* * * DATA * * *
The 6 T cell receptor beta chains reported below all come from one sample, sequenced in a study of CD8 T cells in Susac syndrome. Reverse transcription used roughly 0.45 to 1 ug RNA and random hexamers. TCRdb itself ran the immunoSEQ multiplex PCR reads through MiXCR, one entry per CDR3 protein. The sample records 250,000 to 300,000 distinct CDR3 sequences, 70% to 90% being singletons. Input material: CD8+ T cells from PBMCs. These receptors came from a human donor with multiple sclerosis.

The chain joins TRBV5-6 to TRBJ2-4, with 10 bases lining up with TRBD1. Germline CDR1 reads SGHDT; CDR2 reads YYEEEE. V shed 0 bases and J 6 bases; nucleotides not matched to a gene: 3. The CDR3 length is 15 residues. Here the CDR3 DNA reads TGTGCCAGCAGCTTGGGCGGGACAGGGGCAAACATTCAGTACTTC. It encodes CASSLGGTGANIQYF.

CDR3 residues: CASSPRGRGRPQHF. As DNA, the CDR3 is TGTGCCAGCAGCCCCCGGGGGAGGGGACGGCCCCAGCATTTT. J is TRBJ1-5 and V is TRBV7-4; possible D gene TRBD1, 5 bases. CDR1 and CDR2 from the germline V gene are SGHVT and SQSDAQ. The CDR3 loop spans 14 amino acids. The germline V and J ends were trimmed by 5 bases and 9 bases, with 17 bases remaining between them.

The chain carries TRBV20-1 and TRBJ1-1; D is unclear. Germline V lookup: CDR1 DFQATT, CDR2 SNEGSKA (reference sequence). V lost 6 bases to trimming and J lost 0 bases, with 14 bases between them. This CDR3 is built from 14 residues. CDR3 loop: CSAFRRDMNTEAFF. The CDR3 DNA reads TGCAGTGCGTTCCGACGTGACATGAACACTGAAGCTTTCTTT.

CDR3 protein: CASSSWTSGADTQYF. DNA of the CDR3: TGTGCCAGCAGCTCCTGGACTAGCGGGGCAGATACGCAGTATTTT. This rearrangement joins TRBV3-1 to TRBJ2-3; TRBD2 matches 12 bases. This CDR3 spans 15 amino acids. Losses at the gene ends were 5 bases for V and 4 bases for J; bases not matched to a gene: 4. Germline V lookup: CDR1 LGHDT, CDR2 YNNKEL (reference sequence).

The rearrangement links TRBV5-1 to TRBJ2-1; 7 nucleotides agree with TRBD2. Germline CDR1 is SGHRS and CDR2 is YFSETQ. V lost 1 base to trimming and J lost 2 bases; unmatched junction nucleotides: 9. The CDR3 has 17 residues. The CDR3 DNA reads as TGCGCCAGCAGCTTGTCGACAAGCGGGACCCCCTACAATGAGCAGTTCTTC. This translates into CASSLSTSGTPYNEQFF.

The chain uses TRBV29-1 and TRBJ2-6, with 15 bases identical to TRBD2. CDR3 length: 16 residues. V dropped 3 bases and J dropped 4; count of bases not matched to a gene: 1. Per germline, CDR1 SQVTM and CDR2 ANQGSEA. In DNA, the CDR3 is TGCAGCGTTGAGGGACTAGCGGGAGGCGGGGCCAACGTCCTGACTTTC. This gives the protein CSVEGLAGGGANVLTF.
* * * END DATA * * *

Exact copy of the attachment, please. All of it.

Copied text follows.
The 6 T cell receptor beta chains reported below all come from one sample, sequenced in a study of CD8 T cells in Susac syndrome. Reverse transcription used roughly 0.45 to 1 ug RNA and random hexamers. TCRdb itself ran the immunoSEQ multiplex PCR reads through MiXCR, one entry per CDR3 protein. The sample records 250,000 to 300,000 distinct CDR3 sequences, 70% to 90% being singletons. Input material: CD8+ T cells from PBMCs. These receptors came from a human donor with multiple sclerosis.

The chain joins TRBV5-6 to TRBJ2-4, with 10 bases lining up with TRBD1. Germline CDR1 reads SGHDT; CDR2 reads YYEEEE. V shed 0 bases and J 6 bases; nucleotides not matched to a gene: 3. The CDR3 length is 15 residues. Here the CDR3 DNA reads TGTGCCAGCAGCTTGGGCGGGACAGGGGCAAACATTCAGTACTTC. It encodes CASSLGGTGANIQYF.

CDR3 residues: CASSPRGRGRPQHF. As DNA, the CDR3 is TGTGCCAGCAGCCCCCGGGGGAGGGGACGGCCCCAGCATTTT. J is TRBJ1-5 and V is TRBV7-4; possible D gene TRBD1, 5 bases. CDR1 and CDR2 from the germline V gene are SGHVT and SQSDAQ. The CDR3 loop spans 14 amino acids. The germline V and J ends were trimmed by 5 bases and 9 bases, with 17 bases remaining between them.

The chain carries TRBV20-1 and TRBJ1-1; D is unclear. Germline V lookup: CDR1 DFQATT, CDR2 SNEGSKA (reference sequence). V lost 6 bases to trimming and J lost 0 bases, with 14 bases between them. This CDR3 is built from 14 residues. CDR3 loop: CSAFRRDMNTEAFF. The CDR3 DNA reads TGCAGTGCGTTCCGACGTGACATGAACACTGAAGCTTTCTTT.

CDR3 protein: CASSSWTSGADTQYF. DNA of the CDR3: TGTGCCAGCAGCTCCTGGACTAGCGGGGCAGATACGCAGTATTTT. This rearrangement joins TRBV3-1 to TRBJ2-3; TRBD2 matches 12 bases. This CDR3 spans 15 amino acids. Losses at the gene ends were 5 bases for V and 4 bases for J; bases not matched to a gene: 4. Germline V lookup: CDR1 LGHDT, CDR2 YNNKEL (reference sequence).

The rearrangement links TRBV5-1 to TRBJ2-1; 7 nucleotides agree with TRBD2. Germline CDR1 is SGHRS and CDR2 is YFSETQ. V lost 1 base to trimming and J lost 2 bases; unmatched junction nucleotides: 9. The CDR3 has 17 residues. The CDR3 DNA reads as TGCGCCAGCAGCTTGTCGACAAGCGGGACCCCCTACAATGAGCAGTTCTTC. This translates into CASSLSTSGTPYNEQFF.

The chain uses TRBV29-1 and TRBJ2-6, with 15 bases identical to TRBD2. CDR3 length: 16 residues. V dropped 3 bases and J dropped 4; count of bases not matched to a gene: 1. Per germline, CDR1 SQVTM and CDR2 ANQGSEA. In DNA, the CDR3 is TGCAGCGTTGAGGGACTAGCGGGAGGCGGGGCCAACGTCCTGACTTTC. This gives the protein CSVEGLAGGGANVLTF.